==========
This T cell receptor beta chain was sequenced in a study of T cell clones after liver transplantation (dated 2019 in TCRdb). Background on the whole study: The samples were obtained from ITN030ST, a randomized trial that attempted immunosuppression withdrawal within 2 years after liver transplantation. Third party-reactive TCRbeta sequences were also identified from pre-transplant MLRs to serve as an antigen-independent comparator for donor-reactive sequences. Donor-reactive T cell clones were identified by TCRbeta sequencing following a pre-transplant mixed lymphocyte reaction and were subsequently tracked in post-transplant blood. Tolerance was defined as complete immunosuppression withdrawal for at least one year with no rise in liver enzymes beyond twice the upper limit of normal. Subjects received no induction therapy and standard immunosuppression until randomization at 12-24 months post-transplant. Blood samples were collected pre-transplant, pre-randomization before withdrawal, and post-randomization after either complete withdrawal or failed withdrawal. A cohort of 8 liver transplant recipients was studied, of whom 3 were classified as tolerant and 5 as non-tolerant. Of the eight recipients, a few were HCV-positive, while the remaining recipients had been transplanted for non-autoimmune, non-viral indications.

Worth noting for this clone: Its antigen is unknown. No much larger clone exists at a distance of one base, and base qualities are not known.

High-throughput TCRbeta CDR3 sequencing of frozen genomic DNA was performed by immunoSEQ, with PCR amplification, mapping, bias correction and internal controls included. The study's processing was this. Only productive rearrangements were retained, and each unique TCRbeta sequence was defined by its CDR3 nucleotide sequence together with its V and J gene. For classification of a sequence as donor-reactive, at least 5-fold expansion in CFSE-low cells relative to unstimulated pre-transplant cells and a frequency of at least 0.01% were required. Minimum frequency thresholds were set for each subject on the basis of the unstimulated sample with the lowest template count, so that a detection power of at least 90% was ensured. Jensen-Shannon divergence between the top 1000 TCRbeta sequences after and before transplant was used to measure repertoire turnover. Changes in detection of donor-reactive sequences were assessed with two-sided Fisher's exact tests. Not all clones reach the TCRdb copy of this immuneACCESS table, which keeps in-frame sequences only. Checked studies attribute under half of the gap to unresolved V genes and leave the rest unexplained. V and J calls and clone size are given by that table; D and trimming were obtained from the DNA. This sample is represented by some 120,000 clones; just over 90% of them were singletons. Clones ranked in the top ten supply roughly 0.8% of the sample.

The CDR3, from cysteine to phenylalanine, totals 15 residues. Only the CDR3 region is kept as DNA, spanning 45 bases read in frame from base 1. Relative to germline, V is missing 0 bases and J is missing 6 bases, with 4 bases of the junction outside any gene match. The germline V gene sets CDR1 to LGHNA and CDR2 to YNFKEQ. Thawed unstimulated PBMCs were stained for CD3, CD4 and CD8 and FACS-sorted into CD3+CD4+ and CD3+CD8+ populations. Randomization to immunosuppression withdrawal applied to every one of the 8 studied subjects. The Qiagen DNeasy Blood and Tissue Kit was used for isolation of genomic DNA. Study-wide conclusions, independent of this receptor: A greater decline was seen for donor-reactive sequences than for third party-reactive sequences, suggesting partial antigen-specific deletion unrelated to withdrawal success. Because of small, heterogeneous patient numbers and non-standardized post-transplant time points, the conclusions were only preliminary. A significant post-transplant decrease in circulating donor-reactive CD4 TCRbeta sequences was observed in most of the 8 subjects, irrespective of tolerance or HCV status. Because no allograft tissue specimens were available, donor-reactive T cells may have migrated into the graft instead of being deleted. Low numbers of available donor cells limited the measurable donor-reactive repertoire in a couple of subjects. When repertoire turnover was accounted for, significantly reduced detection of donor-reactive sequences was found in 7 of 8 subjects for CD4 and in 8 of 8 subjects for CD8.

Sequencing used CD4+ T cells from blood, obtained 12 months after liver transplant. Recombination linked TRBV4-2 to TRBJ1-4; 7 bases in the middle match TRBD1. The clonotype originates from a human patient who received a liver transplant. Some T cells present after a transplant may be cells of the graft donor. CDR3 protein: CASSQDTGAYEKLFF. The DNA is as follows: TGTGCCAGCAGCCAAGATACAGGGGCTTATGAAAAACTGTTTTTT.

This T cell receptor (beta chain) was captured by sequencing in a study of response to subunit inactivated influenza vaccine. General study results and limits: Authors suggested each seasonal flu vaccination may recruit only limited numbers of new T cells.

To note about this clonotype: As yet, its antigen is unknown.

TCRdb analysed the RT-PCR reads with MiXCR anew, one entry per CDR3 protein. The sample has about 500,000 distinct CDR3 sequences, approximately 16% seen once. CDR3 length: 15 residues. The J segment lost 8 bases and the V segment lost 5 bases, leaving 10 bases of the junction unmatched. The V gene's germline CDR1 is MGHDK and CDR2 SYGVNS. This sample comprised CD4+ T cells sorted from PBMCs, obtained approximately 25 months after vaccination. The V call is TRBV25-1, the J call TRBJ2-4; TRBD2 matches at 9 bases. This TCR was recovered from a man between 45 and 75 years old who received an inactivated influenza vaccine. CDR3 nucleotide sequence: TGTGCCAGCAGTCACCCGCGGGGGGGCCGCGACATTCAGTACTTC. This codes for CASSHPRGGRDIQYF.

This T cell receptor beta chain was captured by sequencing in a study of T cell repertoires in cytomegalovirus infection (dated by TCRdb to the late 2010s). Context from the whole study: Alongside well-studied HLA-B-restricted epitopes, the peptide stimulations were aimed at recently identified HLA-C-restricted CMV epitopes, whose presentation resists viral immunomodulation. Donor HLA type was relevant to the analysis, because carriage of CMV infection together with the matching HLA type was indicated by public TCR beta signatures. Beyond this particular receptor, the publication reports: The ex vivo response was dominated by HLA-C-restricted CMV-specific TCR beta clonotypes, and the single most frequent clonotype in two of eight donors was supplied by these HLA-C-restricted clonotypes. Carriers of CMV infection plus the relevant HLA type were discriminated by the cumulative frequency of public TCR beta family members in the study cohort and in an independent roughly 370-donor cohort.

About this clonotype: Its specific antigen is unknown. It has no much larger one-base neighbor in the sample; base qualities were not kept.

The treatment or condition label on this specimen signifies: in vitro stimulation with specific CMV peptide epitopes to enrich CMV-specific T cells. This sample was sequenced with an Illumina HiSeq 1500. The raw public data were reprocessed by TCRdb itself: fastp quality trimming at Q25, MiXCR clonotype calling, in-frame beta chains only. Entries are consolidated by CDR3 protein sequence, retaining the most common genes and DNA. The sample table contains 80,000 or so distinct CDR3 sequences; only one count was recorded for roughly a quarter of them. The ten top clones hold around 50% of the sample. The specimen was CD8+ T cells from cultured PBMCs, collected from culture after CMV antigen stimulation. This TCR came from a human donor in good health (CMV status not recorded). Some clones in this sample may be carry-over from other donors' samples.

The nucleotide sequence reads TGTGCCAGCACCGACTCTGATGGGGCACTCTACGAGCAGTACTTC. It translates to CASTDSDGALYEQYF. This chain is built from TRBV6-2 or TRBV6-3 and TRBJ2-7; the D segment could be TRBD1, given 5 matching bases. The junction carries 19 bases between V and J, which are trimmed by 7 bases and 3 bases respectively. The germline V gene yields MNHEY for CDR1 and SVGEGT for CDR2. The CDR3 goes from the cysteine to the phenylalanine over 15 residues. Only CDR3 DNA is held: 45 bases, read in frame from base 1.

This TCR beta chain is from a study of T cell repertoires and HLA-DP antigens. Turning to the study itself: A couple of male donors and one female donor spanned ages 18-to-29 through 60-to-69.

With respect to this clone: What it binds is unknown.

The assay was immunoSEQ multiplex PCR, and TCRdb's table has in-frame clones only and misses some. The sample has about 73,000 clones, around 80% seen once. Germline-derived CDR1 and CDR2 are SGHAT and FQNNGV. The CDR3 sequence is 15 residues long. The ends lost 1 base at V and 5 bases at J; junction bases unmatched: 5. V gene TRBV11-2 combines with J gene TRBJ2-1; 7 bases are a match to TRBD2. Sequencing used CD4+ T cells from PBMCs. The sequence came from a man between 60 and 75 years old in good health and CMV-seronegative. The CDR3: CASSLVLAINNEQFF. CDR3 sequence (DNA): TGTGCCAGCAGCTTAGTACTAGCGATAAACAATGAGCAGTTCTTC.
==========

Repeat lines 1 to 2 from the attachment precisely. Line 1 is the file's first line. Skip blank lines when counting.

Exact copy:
This T cell receptor beta chain was sequenced in a study of T cell clones after liver transplantation (dated 2019 in TCRdb). Background on the whole study: The samples were obtained from ITN030ST, a randomized trial that attempted immunosuppression withdrawal within 2 years after liver transplantation. Third party-reactive TCRbeta sequences were also identified from pre-transplant MLRs to serve as an antigen-independent comparator for donor-reactive sequences. Donor-reactive T cell clones were identified by TCRbeta sequencing following a pre-transplant mixed lymphocyte reaction and were subsequently tracked in post-transplant blood. Tolerance was defined as complete immunosuppression withdrawal for at least one year with no rise in liver enzymes beyond twice the upper limit of normal. Subjects received no induction therapy and standard immunosuppression until randomization at 12-24 months post-transplant. Blood samples were collected pre-transplant, pre-randomization before withdrawal, and post-randomization after either complete withdrawal or failed withdrawal. A cohort of 8 liver transplant recipients was studied, of whom 3 were classified as tolerant and 5 as non-tolerant. Of the eight recipients, a few were HCV-positive, while the remaining recipients had been transplanted for non-autoimmune, non-viral indications.

Worth noting for this clone: Its antigen is unknown. No much larger clone exists at a distance of one base, and base qualities are not known.